Fall is in full-color tour mode here in Michigan. The Fall season is sublime across the Midwest for hiking and trail running. Temperatures are palatable and crisp, the scenery is majestic, and paths are groomed for exploration. If you are a regular on the trails or enjoy hitting them on a whim, Functional Range Conditioning is guaranteed to support you in your efforts to have a good experience out and about.
What is FRC? Great question! FRC is a system of training that focuses on improving your joint’s range of motion, strength, and resilience. This is important for fall hiking and trail running because these environments are prime for sudden changes in terrain. So, you’ll want to be prepared for the unexpected, and FRC will help you with that. But don’t take my word for it; let’s dig into this a bit deeper.
Improve range of movement.
The industry term is range of motion or ROM, but I like to think of it as your range of movement! There are many benefits to improving range of motion for physical health and fitness. FRC exercises can help you increase your range of motion in all your joints, including your hips, knees, ankles, shoulders, and spine.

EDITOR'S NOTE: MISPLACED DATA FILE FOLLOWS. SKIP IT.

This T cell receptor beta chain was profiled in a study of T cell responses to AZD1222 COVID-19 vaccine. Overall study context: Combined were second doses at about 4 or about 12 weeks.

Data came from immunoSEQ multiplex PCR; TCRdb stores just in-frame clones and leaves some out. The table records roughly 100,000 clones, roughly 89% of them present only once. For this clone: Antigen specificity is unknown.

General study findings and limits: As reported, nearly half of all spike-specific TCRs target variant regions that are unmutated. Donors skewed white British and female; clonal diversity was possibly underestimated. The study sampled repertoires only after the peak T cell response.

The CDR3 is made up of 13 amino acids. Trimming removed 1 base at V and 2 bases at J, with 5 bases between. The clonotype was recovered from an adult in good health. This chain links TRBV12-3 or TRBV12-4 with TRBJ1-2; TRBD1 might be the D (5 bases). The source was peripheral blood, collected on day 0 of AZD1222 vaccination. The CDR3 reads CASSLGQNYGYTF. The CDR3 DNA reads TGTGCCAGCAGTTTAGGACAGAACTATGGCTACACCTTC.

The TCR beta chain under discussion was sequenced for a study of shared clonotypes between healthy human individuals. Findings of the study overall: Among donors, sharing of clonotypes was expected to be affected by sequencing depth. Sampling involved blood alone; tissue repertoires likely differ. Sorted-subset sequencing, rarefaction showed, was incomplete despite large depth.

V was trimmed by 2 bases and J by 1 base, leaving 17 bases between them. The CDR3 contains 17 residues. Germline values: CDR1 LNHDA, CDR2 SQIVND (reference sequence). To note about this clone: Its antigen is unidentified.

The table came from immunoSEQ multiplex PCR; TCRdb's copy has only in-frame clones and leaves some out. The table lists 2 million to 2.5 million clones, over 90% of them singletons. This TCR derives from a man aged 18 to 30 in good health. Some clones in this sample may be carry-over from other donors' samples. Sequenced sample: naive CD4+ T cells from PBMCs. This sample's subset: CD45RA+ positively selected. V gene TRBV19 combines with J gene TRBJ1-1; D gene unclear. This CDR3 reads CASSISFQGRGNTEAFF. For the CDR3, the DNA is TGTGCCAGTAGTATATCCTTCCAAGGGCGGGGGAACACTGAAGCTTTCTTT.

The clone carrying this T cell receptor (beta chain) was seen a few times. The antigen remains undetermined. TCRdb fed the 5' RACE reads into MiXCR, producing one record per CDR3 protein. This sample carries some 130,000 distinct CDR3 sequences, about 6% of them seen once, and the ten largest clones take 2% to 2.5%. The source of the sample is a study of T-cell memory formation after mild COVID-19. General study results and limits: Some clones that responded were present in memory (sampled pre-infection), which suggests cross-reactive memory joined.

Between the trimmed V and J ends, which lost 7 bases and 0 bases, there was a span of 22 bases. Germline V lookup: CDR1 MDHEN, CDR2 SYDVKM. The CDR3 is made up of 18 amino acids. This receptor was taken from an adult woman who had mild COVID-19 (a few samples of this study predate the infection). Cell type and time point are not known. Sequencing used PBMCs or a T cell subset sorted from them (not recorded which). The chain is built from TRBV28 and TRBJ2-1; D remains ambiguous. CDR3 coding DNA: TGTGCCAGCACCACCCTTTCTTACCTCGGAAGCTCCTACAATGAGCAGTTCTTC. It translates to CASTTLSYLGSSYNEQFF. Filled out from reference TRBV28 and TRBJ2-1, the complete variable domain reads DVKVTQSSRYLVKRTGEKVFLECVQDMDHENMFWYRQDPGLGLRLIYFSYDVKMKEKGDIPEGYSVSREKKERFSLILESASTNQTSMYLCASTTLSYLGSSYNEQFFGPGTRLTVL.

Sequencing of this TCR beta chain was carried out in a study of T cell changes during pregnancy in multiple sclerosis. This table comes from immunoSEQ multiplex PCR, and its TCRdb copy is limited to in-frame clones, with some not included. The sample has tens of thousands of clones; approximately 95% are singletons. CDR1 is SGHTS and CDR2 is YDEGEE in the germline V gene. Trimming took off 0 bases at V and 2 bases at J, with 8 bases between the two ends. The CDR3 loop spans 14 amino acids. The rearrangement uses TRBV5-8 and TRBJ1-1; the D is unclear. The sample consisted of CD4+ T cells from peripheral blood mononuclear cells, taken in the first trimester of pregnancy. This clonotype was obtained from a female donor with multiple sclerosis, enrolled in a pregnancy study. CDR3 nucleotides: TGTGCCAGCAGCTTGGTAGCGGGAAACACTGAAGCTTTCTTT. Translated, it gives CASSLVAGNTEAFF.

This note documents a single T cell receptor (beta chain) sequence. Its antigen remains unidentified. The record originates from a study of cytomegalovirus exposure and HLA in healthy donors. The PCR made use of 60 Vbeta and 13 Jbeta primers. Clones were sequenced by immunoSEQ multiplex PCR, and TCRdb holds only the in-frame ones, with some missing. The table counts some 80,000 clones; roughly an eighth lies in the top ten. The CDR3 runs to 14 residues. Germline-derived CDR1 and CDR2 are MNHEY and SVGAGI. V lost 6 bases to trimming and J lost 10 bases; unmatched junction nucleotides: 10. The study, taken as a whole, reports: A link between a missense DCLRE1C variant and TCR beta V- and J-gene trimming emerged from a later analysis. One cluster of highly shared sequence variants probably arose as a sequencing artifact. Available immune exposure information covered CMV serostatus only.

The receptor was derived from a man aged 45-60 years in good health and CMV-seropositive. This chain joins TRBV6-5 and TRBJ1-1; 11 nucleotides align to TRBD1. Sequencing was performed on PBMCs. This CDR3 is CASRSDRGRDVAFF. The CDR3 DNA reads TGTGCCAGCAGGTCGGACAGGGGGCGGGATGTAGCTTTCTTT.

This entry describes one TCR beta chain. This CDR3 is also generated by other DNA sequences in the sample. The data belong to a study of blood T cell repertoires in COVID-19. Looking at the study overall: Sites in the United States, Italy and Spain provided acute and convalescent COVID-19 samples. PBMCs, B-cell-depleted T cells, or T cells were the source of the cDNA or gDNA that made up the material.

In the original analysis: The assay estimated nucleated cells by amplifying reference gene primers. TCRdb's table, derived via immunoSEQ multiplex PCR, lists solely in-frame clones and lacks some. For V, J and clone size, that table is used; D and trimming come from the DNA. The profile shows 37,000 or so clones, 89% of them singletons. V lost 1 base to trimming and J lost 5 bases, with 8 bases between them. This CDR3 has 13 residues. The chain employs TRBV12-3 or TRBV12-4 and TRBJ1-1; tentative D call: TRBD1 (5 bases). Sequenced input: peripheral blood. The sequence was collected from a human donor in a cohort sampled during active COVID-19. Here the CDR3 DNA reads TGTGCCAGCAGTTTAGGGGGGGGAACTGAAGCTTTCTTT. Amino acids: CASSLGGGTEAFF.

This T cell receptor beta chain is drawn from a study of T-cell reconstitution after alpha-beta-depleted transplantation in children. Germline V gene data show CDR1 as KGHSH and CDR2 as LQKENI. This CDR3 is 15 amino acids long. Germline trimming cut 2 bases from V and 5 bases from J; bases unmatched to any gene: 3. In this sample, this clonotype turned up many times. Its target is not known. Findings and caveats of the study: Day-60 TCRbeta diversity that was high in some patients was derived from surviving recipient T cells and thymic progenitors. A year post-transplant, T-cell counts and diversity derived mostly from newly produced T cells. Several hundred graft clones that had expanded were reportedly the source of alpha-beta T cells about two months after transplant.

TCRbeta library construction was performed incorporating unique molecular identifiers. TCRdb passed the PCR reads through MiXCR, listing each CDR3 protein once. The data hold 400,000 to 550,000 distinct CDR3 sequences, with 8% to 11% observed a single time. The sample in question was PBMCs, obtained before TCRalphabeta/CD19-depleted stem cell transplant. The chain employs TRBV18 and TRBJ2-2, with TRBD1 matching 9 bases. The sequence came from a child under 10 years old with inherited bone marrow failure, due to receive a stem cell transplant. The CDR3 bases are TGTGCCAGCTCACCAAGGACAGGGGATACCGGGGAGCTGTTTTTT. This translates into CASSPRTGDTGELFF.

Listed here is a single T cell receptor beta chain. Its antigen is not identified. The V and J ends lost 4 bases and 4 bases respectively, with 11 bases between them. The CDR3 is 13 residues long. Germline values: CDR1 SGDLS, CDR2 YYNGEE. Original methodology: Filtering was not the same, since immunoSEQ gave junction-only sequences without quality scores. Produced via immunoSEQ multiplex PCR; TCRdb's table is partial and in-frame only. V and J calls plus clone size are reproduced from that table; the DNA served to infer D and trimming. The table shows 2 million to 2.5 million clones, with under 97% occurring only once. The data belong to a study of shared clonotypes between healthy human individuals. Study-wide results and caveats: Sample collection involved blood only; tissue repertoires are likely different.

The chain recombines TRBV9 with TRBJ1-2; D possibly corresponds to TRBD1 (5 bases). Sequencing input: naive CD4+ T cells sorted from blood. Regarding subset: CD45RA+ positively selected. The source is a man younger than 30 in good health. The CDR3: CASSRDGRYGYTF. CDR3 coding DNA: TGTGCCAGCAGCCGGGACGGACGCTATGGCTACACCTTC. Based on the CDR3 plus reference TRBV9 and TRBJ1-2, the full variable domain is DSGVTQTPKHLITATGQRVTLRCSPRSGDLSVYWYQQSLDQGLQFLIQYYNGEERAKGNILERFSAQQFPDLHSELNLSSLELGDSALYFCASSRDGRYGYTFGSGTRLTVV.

At its core, FRC employs a multitude of stretching modalities. But to make this simple, we’ll say that FRC uses both static (isometric) stretching and dynamic stretching to improve your joint’s range of motion. Here are examples of how we may move or stretch your joints.
At Motive Training, all of us are certified in FRC. Thus, we can use this system to guide you through your available ROM with a custom strength training practice. This depth of training can help you to move more freely and easily when you are hiking or trail running. Additionally, being more mobile will directly tie into your balance and stability. Do you want to be more surefooted on the trail? I know I do!
Hiking uphill requires strength in your legs, core, and upper body, and walking downhill requires all-around strength and balance. Along with navigating the terrain and potential elements, you might have to wear a backpack or carry gear. So, increasing your strength is one of the best things you can do to improve your hiking experience.